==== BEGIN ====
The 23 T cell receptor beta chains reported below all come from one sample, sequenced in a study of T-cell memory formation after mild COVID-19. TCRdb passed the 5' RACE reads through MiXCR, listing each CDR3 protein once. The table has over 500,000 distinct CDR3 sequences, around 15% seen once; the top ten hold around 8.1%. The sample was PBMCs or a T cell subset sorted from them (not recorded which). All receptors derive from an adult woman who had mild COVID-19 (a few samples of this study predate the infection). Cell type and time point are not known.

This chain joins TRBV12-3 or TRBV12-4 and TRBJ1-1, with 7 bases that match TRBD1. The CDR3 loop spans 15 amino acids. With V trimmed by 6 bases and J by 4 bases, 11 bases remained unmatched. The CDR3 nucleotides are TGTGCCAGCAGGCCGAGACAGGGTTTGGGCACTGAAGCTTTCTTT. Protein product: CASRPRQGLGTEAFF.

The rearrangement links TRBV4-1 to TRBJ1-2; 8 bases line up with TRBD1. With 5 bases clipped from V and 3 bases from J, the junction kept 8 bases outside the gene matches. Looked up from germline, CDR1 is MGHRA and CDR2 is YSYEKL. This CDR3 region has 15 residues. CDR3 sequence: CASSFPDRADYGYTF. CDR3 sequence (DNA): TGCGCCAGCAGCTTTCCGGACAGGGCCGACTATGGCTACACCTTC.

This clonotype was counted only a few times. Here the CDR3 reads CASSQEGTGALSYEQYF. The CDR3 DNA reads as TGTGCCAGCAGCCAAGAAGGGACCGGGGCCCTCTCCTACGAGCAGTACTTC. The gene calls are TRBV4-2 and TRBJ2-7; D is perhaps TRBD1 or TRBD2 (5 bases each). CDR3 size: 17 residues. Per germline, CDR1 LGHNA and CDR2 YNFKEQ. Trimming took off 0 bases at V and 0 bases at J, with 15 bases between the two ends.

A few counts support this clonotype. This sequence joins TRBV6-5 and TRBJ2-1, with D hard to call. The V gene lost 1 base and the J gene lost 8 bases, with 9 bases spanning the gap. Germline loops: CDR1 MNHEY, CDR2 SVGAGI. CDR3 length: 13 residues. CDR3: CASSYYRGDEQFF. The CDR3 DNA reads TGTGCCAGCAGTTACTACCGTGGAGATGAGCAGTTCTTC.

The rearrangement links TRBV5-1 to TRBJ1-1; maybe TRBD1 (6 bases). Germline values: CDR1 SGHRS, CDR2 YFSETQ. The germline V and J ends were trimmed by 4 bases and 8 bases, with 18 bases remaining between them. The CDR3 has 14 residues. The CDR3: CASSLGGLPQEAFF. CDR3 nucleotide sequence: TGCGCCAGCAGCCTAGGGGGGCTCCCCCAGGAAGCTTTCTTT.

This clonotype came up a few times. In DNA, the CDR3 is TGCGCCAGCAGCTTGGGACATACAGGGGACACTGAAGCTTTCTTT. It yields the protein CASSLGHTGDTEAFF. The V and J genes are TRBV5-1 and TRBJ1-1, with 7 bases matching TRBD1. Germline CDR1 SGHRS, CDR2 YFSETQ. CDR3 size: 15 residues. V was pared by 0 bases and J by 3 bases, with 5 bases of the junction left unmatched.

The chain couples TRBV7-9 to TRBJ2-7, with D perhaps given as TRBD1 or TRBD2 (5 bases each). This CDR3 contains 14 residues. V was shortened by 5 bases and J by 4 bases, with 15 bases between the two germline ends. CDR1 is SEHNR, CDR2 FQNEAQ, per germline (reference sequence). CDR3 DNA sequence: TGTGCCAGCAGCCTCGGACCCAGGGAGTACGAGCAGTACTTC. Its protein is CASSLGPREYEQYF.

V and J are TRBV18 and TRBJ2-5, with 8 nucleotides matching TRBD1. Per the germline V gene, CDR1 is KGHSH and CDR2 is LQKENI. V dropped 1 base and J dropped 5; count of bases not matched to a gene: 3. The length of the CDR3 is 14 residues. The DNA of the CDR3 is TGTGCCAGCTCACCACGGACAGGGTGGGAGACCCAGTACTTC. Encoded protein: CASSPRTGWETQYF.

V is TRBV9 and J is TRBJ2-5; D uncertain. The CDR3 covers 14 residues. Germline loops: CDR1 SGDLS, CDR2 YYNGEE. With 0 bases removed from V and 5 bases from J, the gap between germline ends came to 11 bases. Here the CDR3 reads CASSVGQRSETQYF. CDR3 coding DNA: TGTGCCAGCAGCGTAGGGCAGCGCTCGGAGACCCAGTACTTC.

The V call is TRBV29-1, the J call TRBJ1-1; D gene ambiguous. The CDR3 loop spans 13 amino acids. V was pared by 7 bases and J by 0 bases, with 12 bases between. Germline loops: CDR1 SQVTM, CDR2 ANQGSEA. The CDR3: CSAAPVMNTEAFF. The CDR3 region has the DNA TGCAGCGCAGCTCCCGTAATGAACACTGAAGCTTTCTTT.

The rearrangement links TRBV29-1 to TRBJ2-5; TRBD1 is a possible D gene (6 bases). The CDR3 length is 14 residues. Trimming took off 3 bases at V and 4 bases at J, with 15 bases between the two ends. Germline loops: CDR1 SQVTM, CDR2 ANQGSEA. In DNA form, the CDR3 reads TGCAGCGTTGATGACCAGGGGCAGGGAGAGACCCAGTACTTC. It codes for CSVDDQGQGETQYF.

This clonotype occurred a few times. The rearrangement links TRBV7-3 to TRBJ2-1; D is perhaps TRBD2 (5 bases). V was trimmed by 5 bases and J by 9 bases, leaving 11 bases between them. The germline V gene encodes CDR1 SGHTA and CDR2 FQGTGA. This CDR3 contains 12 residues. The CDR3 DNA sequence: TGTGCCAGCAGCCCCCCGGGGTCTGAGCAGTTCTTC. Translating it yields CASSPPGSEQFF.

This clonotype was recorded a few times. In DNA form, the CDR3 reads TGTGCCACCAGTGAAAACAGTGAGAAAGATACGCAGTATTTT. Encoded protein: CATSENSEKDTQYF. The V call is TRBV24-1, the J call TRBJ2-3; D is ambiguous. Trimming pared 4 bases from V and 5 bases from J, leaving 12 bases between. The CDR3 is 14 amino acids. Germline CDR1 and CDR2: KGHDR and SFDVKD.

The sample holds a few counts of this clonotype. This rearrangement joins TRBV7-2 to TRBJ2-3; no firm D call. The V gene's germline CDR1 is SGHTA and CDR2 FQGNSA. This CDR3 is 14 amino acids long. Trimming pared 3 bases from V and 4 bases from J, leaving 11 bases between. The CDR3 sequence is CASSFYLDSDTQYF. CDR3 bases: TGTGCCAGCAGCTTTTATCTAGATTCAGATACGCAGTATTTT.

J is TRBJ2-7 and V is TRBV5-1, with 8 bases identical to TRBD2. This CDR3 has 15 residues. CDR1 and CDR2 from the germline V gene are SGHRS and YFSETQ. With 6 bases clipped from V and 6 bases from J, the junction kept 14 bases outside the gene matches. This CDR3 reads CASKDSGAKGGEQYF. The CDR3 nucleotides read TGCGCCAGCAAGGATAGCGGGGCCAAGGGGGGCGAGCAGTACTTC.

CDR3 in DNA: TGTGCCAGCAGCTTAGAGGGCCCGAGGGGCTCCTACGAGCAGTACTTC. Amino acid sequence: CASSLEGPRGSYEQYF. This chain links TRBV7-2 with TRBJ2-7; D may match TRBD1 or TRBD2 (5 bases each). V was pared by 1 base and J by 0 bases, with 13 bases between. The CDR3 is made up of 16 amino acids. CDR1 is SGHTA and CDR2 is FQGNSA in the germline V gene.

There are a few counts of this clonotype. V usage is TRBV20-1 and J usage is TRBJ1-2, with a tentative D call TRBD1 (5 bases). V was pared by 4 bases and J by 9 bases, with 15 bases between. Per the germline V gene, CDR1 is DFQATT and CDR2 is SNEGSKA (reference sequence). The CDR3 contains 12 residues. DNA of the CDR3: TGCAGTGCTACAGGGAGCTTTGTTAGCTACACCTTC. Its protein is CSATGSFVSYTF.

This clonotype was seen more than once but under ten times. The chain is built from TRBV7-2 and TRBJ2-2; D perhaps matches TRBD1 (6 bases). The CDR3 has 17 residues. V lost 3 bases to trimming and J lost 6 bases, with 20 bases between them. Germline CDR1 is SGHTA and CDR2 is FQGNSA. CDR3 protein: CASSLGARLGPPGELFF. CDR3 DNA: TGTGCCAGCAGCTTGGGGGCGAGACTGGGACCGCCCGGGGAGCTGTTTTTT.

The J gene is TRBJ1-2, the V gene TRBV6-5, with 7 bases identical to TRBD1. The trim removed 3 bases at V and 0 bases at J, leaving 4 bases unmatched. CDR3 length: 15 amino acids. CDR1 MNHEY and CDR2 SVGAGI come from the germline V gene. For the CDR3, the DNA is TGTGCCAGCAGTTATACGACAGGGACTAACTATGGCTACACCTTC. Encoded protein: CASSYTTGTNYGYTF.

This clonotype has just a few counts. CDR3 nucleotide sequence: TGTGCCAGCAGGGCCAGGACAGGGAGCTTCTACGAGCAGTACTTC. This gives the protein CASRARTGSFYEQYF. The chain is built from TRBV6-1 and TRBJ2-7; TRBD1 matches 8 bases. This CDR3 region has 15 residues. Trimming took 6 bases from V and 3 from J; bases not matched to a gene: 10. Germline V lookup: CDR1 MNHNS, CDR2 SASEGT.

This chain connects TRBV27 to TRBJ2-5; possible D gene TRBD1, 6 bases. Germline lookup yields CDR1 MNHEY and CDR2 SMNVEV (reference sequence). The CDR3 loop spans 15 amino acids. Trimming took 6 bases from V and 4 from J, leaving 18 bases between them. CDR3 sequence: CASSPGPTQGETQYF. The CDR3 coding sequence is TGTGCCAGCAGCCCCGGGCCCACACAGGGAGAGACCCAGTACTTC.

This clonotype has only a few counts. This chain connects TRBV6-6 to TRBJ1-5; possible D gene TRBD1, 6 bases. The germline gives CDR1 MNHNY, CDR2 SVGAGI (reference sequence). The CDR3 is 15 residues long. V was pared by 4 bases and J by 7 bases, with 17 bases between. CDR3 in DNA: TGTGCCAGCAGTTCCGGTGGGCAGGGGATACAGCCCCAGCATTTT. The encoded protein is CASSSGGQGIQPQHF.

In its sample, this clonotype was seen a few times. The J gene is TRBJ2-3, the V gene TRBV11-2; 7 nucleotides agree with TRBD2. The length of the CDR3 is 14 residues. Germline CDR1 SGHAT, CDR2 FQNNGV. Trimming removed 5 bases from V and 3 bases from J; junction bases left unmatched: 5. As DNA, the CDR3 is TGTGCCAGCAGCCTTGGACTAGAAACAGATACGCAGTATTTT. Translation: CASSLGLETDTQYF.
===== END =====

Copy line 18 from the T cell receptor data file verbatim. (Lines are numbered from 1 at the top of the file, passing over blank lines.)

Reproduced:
There are a few counts of this clonotype. V usage is TRBV20-1 and J usage is TRBJ1-2, with a tentative D call TRBD1 (5 bases). V was pared by 4 bases and J by 9 bases, with 15 bases between. Per the germline V gene, CDR1 is DFQATT and CDR2 is SNEGSKA (reference sequence). The CDR3 contains 12 residues. DNA of the CDR3: TGCAGTGCTACAGGGAGCTTTGTTAGCTACACCTTC. Its protein is CSATGSFVSYTF.